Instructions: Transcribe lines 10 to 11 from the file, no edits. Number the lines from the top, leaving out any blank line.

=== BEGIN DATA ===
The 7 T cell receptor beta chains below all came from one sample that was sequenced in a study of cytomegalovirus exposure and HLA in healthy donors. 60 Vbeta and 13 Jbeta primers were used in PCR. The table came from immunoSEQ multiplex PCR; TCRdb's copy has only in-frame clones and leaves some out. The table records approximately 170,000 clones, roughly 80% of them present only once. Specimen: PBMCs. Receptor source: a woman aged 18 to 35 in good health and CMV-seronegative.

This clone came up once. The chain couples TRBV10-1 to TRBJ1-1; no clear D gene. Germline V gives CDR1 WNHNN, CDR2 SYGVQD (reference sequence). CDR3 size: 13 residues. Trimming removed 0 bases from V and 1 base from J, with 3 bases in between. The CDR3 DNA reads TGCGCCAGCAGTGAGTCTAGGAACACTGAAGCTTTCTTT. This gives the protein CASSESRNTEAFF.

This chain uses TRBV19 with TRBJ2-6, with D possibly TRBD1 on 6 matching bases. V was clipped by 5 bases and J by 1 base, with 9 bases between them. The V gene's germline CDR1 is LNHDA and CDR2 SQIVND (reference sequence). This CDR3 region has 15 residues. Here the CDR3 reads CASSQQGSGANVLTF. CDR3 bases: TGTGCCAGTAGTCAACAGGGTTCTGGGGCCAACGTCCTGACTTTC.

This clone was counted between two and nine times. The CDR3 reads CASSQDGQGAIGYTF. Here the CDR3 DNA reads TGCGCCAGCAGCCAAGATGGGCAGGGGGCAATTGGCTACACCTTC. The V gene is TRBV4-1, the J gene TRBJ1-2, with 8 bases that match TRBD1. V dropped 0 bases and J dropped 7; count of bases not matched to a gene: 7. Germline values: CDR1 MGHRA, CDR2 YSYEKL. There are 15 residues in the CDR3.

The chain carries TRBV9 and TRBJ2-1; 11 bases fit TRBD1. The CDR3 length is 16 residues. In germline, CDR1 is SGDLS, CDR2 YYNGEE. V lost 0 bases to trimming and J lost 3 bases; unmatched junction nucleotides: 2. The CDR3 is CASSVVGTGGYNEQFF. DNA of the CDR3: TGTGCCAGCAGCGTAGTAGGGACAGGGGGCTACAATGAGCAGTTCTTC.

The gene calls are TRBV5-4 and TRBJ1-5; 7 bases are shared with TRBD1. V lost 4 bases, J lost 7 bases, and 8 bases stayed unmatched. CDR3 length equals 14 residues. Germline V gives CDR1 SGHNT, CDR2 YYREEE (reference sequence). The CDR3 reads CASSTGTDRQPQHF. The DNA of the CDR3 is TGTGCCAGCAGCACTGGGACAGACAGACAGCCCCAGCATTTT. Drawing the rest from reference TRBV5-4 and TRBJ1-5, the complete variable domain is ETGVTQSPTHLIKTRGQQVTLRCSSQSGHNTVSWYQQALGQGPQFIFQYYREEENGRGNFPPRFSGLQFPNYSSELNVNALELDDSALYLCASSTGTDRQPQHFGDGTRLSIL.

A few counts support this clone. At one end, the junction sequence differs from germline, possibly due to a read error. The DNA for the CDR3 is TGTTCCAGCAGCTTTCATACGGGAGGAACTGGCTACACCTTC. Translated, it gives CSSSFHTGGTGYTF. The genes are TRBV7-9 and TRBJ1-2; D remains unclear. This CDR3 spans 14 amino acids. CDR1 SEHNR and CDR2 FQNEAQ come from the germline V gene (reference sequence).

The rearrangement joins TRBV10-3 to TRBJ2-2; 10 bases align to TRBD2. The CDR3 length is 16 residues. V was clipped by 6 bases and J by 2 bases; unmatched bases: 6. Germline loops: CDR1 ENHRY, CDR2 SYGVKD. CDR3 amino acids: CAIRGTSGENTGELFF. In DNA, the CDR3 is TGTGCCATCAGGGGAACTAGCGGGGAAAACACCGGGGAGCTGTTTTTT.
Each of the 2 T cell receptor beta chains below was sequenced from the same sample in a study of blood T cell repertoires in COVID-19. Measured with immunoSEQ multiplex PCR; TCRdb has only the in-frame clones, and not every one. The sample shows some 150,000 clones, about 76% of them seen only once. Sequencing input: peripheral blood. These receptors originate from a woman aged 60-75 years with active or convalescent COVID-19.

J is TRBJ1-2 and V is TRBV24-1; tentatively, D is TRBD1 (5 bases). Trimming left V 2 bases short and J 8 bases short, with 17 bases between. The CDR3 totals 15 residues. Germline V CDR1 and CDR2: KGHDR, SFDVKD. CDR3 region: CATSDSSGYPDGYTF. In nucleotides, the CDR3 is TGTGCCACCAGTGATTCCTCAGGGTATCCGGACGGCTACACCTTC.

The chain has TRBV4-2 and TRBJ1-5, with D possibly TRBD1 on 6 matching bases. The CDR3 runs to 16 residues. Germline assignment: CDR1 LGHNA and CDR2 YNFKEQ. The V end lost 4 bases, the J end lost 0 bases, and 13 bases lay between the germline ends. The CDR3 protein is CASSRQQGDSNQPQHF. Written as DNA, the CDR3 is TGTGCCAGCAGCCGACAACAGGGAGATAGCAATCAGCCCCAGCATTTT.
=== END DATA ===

J is TRBJ1-2 and V is TRBV24-1; tentatively, D is TRBD1 (5 bases). Trimming left V 2 bases short and J 8 bases short, with 17 bases between. The CDR3 totals 15 residues. Germline V CDR1 and CDR2: KGHDR, SFDVKD. CDR3 region: CATSDSSGYPDGYTF. In nucleotides, the CDR3 is TGTGCCACCAGTGATTCCTCAGGGTATCCGGACGGCTACACCTTC.

The chain has TRBV4-2 and TRBJ1-5, with D possibly TRBD1 on 6 matching bases. The CDR3 runs to 16 residues. Germline assignment: CDR1 LGHNA and CDR2 YNFKEQ. The V end lost 4 bases, the J end lost 0 bases, and 13 bases lay between the germline ends. The CDR3 protein is CASSRQQGDSNQPQHF. Written as DNA, the CDR3 is TGTGCCAGCAGCCGACAACAGGGAGATAGCAATCAGCCCCAGCATTTT.